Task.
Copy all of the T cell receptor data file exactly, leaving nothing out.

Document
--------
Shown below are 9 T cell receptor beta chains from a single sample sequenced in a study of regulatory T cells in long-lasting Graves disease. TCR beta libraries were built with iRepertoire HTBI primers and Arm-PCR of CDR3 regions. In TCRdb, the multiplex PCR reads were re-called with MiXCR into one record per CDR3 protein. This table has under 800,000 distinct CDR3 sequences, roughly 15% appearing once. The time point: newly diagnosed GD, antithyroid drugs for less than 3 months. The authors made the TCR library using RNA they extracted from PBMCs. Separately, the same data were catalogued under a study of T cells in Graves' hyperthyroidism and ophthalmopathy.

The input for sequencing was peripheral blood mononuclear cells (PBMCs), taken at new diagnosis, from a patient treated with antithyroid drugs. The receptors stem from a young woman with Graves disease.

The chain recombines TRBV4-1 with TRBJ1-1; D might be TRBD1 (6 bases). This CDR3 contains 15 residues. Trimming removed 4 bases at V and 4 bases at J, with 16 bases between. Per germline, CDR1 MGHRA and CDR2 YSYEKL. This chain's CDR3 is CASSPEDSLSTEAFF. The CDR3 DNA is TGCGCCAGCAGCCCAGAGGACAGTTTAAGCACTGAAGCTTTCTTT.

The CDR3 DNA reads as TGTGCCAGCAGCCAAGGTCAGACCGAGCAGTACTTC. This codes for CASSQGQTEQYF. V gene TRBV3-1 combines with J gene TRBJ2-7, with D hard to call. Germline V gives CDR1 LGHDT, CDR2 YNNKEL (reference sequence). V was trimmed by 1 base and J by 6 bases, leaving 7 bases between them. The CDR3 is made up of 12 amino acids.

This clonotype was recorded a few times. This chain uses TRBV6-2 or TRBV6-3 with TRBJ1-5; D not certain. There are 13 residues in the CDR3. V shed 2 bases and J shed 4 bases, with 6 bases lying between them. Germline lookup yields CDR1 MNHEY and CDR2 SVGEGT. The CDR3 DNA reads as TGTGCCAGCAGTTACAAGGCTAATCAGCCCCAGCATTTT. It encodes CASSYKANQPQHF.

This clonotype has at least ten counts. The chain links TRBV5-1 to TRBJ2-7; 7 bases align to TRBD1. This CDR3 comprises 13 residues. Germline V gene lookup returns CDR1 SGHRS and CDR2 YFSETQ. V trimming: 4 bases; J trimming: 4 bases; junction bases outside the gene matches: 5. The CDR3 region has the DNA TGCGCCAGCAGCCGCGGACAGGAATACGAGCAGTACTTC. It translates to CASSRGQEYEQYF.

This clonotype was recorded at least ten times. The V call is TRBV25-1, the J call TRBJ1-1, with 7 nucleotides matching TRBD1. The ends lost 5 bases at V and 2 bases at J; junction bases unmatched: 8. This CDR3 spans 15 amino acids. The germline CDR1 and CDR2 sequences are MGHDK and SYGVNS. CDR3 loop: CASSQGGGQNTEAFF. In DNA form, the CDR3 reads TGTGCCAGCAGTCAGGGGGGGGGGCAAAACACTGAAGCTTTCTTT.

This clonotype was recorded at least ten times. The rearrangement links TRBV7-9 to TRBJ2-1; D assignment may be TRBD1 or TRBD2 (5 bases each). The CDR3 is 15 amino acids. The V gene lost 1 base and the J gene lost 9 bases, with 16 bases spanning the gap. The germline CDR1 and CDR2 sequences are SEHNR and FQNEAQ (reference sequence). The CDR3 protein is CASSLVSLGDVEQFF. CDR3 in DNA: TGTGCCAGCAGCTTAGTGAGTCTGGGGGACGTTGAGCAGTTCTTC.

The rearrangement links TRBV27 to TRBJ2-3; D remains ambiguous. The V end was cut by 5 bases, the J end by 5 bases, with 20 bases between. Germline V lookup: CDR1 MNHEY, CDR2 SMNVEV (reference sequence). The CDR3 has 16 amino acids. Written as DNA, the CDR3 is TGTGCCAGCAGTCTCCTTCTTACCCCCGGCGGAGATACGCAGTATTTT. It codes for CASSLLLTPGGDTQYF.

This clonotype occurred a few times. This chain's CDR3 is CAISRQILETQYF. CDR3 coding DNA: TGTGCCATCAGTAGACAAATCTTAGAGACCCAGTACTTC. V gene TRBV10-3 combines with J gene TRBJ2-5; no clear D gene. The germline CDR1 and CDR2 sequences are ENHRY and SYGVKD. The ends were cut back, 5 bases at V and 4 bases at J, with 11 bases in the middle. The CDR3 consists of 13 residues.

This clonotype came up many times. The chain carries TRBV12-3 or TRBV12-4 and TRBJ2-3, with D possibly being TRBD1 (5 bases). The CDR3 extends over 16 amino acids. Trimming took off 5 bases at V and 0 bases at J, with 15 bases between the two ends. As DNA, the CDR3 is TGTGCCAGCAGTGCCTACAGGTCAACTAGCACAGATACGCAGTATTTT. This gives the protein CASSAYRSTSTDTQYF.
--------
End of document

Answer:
Shown below are 9 T cell receptor beta chains from a single sample sequenced in a study of regulatory T cells in long-lasting Graves disease. TCR beta libraries were built with iRepertoire HTBI primers and Arm-PCR of CDR3 regions. In TCRdb, the multiplex PCR reads were re-called with MiXCR into one record per CDR3 protein. This table has under 800,000 distinct CDR3 sequences, roughly 15% appearing once. The time point: newly diagnosed GD, antithyroid drugs for less than 3 months. The authors made the TCR library using RNA they extracted from PBMCs. Separately, the same data were catalogued under a study of T cells in Graves' hyperthyroidism and ophthalmopathy.

The input for sequencing was peripheral blood mononuclear cells (PBMCs), taken at new diagnosis, from a patient treated with antithyroid drugs. The receptors stem from a young woman with Graves disease.

The chain recombines TRBV4-1 with TRBJ1-1; D might be TRBD1 (6 bases). This CDR3 contains 15 residues. Trimming removed 4 bases at V and 4 bases at J, with 16 bases between. Per germline, CDR1 MGHRA and CDR2 YSYEKL. This chain's CDR3 is CASSPEDSLSTEAFF. The CDR3 DNA is TGCGCCAGCAGCCCAGAGGACAGTTTAAGCACTGAAGCTTTCTTT.

The CDR3 DNA reads as TGTGCCAGCAGCCAAGGTCAGACCGAGCAGTACTTC. This codes for CASSQGQTEQYF. V gene TRBV3-1 combines with J gene TRBJ2-7, with D hard to call. Germline V gives CDR1 LGHDT, CDR2 YNNKEL (reference sequence). V was trimmed by 1 base and J by 6 bases, leaving 7 bases between them. The CDR3 is made up of 12 amino acids.

This clonotype was recorded a few times. This chain uses TRBV6-2 or TRBV6-3 with TRBJ1-5; D not certain. There are 13 residues in the CDR3. V shed 2 bases and J shed 4 bases, with 6 bases lying between them. Germline lookup yields CDR1 MNHEY and CDR2 SVGEGT. The CDR3 DNA reads as TGTGCCAGCAGTTACAAGGCTAATCAGCCCCAGCATTTT. It encodes CASSYKANQPQHF.

This clonotype has at least ten counts. The chain links TRBV5-1 to TRBJ2-7; 7 bases align to TRBD1. This CDR3 comprises 13 residues. Germline V gene lookup returns CDR1 SGHRS and CDR2 YFSETQ. V trimming: 4 bases; J trimming: 4 bases; junction bases outside the gene matches: 5. The CDR3 region has the DNA TGCGCCAGCAGCCGCGGACAGGAATACGAGCAGTACTTC. It translates to CASSRGQEYEQYF.

This clonotype was recorded at least ten times. The V call is TRBV25-1, the J call TRBJ1-1, with 7 nucleotides matching TRBD1. The ends lost 5 bases at V and 2 bases at J; junction bases unmatched: 8. This CDR3 spans 15 amino acids. The germline CDR1 and CDR2 sequences are MGHDK and SYGVNS. CDR3 loop: CASSQGGGQNTEAFF. In DNA form, the CDR3 reads TGTGCCAGCAGTCAGGGGGGGGGGCAAAACACTGAAGCTTTCTTT.

This clonotype was recorded at least ten times. The rearrangement links TRBV7-9 to TRBJ2-1; D assignment may be TRBD1 or TRBD2 (5 bases each). The CDR3 is 15 amino acids. The V gene lost 1 base and the J gene lost 9 bases, with 16 bases spanning the gap. The germline CDR1 and CDR2 sequences are SEHNR and FQNEAQ (reference sequence). The CDR3 protein is CASSLVSLGDVEQFF. CDR3 in DNA: TGTGCCAGCAGCTTAGTGAGTCTGGGGGACGTTGAGCAGTTCTTC.

The rearrangement links TRBV27 to TRBJ2-3; D remains ambiguous. The V end was cut by 5 bases, the J end by 5 bases, with 20 bases between. Germline V lookup: CDR1 MNHEY, CDR2 SMNVEV (reference sequence). The CDR3 has 16 amino acids. Written as DNA, the CDR3 is TGTGCCAGCAGTCTCCTTCTTACCCCCGGCGGAGATACGCAGTATTTT. It codes for CASSLLLTPGGDTQYF.

This clonotype occurred a few times. This chain's CDR3 is CAISRQILETQYF. CDR3 coding DNA: TGTGCCATCAGTAGACAAATCTTAGAGACCCAGTACTTC. V gene TRBV10-3 combines with J gene TRBJ2-5; no clear D gene. The germline CDR1 and CDR2 sequences are ENHRY and SYGVKD. The ends were cut back, 5 bases at V and 4 bases at J, with 11 bases in the middle. The CDR3 consists of 13 residues.

This clonotype came up many times. The chain carries TRBV12-3 or TRBV12-4 and TRBJ2-3, with D possibly being TRBD1 (5 bases). The CDR3 extends over 16 amino acids. Trimming took off 5 bases at V and 0 bases at J, with 15 bases between the two ends. As DNA, the CDR3 is TGTGCCAGCAGTGCCTACAGGTCAACTAGCACAGATACGCAGTATTTT. This gives the protein CASSAYRSTSTDTQYF.